In his letter to the Christians in Rome, Paul carefully instructs his readers on how Christians should regard the State when he writes: “Let every person be subject to the governing authorities. For there is no authority except from God, and those that exist have been instituted by God” (Romans 13:1).
“Therefore,” the apostle adds, “whoever resists the authorities resists what God has appointed, and those who resist will incur judgement” (Romans 13:2).
That this injunction is meant for every Christian is clear from the context. As the New Testament scholar C.E.B. Cranfield explains: “In its context ‘every person’ is ‘every Christian (in Rome)’. The phrase is emphatic. No Christian is to imagine himself exempt from the obligation indicated.” 1
This passage is the locus classicus of the New Testament’s teaching on the nature of the secular governing authority, the basis for a Christian theology of the State.
According to Paul, the State was instituted by God to serve a specific function, which is to reward the good and to punish evildoers(Romans 13:3-4). This has led the Magisterial Reformers of the 16th century such as Martin Luther and John Calvin to develop their understanding of the State in light of the primordial fall of man.
The State, the Reformers argue, exists as a sign of the fact of Original Sin. Put differently, it is because human beings are sinners—fallen and sinful creatures—that society needs a State in this form to maintain some semblance of civility and order.
It is on the basis of this fundamental insight of the Reformers concerning the State that theologian Emil Brunner could write that:
… the Christian recognises the State, which exists whether he will or no, and whose peace and authority he “inherits” as a gift of God, as a divinely salutary means of discipline; to adjust oneself to the State and to accept it is both an act of discipline and an act of repentance. 2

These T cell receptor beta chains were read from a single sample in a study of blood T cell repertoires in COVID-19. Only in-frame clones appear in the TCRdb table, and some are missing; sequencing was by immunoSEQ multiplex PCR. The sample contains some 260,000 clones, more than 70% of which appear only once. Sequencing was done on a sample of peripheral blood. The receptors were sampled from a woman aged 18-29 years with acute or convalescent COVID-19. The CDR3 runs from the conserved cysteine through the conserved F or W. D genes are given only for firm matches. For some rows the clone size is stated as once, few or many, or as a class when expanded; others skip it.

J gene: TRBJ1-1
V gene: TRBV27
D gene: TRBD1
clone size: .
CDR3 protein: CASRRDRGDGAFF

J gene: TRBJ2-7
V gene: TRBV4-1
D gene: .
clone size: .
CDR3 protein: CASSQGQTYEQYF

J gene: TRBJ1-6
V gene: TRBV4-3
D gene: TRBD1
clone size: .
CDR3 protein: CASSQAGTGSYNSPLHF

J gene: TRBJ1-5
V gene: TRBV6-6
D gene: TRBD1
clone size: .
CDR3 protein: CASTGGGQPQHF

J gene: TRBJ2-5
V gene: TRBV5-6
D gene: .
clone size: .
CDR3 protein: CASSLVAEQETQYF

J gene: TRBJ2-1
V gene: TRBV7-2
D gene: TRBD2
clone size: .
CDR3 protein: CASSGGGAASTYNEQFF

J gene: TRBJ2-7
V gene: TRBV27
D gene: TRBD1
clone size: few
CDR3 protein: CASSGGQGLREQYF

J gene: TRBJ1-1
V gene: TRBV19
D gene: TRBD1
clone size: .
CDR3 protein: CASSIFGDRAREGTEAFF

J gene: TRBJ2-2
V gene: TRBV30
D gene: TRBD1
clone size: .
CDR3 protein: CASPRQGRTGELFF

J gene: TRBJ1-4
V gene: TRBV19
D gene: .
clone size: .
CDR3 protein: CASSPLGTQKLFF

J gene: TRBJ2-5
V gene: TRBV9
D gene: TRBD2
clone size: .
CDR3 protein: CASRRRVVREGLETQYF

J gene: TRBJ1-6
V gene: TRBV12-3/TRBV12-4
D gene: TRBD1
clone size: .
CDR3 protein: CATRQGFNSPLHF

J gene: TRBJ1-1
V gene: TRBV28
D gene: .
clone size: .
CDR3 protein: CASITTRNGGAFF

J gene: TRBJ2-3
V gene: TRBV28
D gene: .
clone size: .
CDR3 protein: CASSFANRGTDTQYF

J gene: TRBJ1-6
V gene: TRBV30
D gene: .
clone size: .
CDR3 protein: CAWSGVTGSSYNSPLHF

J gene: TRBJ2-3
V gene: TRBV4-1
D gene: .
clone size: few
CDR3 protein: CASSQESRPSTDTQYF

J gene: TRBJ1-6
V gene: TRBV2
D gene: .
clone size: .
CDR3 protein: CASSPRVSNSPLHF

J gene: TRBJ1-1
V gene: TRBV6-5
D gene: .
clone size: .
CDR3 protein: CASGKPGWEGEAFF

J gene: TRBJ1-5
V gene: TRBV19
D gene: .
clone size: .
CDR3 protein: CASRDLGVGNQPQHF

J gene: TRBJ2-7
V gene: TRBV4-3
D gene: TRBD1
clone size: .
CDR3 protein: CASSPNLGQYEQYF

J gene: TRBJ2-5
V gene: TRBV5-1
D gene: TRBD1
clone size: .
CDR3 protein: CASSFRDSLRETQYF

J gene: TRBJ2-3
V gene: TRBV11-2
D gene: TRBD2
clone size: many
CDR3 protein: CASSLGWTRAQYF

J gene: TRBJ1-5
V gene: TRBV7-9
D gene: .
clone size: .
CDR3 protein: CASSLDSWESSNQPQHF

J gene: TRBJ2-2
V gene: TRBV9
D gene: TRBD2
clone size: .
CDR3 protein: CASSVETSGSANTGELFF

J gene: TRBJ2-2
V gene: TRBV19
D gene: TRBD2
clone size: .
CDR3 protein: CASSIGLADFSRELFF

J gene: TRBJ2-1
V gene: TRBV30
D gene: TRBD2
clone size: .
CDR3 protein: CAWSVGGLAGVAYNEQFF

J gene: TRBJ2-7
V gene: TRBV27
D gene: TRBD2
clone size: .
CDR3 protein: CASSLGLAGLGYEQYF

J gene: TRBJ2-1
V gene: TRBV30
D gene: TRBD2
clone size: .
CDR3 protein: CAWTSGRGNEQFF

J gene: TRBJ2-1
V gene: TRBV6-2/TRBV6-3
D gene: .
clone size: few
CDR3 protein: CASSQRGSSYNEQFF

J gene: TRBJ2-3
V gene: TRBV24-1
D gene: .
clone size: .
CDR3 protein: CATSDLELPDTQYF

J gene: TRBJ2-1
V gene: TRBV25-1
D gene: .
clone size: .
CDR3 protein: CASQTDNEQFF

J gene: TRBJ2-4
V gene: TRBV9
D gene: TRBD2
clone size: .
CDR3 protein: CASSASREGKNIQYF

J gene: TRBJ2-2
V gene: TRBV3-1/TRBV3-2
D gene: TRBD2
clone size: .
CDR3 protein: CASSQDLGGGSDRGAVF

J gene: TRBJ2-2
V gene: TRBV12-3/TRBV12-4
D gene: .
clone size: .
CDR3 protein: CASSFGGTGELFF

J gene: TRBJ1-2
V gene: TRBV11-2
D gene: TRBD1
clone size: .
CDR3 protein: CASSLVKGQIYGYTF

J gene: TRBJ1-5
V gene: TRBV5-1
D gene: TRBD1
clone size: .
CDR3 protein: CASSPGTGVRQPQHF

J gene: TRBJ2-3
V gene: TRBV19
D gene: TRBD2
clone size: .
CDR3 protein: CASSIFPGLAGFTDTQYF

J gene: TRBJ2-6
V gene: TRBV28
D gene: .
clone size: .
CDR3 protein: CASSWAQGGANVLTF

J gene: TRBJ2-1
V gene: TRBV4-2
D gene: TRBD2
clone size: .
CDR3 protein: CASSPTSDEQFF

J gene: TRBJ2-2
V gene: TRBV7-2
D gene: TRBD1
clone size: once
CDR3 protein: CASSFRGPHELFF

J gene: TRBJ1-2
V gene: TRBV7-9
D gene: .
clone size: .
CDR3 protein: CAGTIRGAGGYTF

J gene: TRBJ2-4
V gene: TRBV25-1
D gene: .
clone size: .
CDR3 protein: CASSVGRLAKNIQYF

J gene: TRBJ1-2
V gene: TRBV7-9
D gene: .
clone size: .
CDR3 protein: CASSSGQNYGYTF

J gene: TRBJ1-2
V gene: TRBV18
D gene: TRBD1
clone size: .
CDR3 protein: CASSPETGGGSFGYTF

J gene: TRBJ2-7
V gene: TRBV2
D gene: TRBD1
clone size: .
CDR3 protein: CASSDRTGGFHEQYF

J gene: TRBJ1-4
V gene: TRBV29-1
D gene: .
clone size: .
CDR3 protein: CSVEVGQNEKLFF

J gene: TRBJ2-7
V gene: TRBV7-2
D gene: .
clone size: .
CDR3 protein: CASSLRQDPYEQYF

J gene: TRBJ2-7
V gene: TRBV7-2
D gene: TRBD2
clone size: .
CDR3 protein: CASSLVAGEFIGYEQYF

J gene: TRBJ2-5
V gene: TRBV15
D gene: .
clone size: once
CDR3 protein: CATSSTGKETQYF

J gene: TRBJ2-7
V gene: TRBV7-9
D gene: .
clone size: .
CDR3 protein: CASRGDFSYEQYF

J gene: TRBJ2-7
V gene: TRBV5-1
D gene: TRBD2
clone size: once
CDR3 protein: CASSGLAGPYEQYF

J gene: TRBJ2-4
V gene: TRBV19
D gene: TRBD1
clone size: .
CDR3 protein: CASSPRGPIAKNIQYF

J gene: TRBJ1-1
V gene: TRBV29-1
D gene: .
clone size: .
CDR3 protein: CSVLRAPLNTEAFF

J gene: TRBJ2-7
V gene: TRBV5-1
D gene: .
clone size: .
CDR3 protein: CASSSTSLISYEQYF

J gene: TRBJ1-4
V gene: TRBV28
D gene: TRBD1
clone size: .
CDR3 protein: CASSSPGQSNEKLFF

This, however, does not suggest that the State itself is somehow exempt from Original Sin or immune from its dire effects.
Theologian Helmut Thielicke clarifies that “the State, when it restrains evil, is not aiming at sin itself—in whose representation it has a share—but simply contesting the excesses of selfishness. It resists the selfishness which is inimical to order.” 3
The State, like the rest of creation, is fallen. That God has brought it into existence and given it a specific role does not imply that it possesses some intrinsic quality that allows it to surmount her fallen condition. Rather, it signals God’s unmerited grace.
The fact that the State is fallen, sinful and imperfect implies that Romans 13 can never be read as an injunction for Christians to submit themselves unquestioningly to it. For the just State of Romans 13 could become the demonic State of Revelation 13.
The State becomes demonic when it blasphemes God by demanding Caesar is to be worshipped, and when it makes war with the people of God. History has indeed produced many examples of such anti-God States that have abused the authority that God has given to them.
The submissive obedience of Christians to the State therefore can never be absolute—it must always be a conditional and qualified submission. This is clearly articulated in the Augsburg Confession:
Christians, therefore, must necessarily obey their magistrates and laws, save only when they command any sin; for then they must rather obey God than men (Acts 5:29) [Emphasis added]. 4
Cranfield similarly notes that there must be exceptions to Paul’s injunction in Romans 13:1when he writes that “Paul is enjoining no uncritical obedience to whatever command the civil authority may decide to give…” Christians are required to obey civil authorities “so far as such obedience does not conflict with God’s laws…”5
Christians are to obey civil authority only insofar as it does not require them to disobey God. Thus, if the State commands what God forbids, or forbids what God commands, then Christians no longer have a duty to obey the State.
At the end of the famous story about paying taxes to Caesar (Mark 12:13-17), Jesus made this remarkable statement in reply to the Pharisees, “Give back to Caesar what is Caesar’s, and to God what is God’s”.
Jesus’ injunction clearly encourages Christians to be loyal to the State, but at the same time it sets limits to that loyalty. Simply put, while the Christian may give to Caesar what belongs to Caesar, he must never give to Caesar what belongs to God!
This command therefore rejects any attempt to absolutise the State or any earthly power and authority. For to do so is to treat the State as divine—it is to allow it to usurp the place of God.
Put differently, to do so is to commit the treacherous sin of idolatry.
1 C.E.B. Cranfield, Romans: A Shorter Commentary (Grand Rapids, Michigan: Eerdmans, 1985), 320.
2 Emil Brunner, Divine Imperative: A Study in Christian Ethics (Louisville, KY: Westminster Press, 1947), 446.
3 Helmut Thielicke, Theological Ethics. Volume II (Philadelphia: Fortress Press, 1969), 252.
4 Quoted in Philip Schaff, The Creeds of Christendom (Grand Rapids, Michigan: Eerdmans, 1966), Vol III, 16, 17.
5 Cranfield, Romans, 321.
Dr Roland Chia is Chew Hock Hin Professor of Christian Doctrine at Trinity Theological College and Theological and Research Advisor at the Ethos Institute for Public Christianity.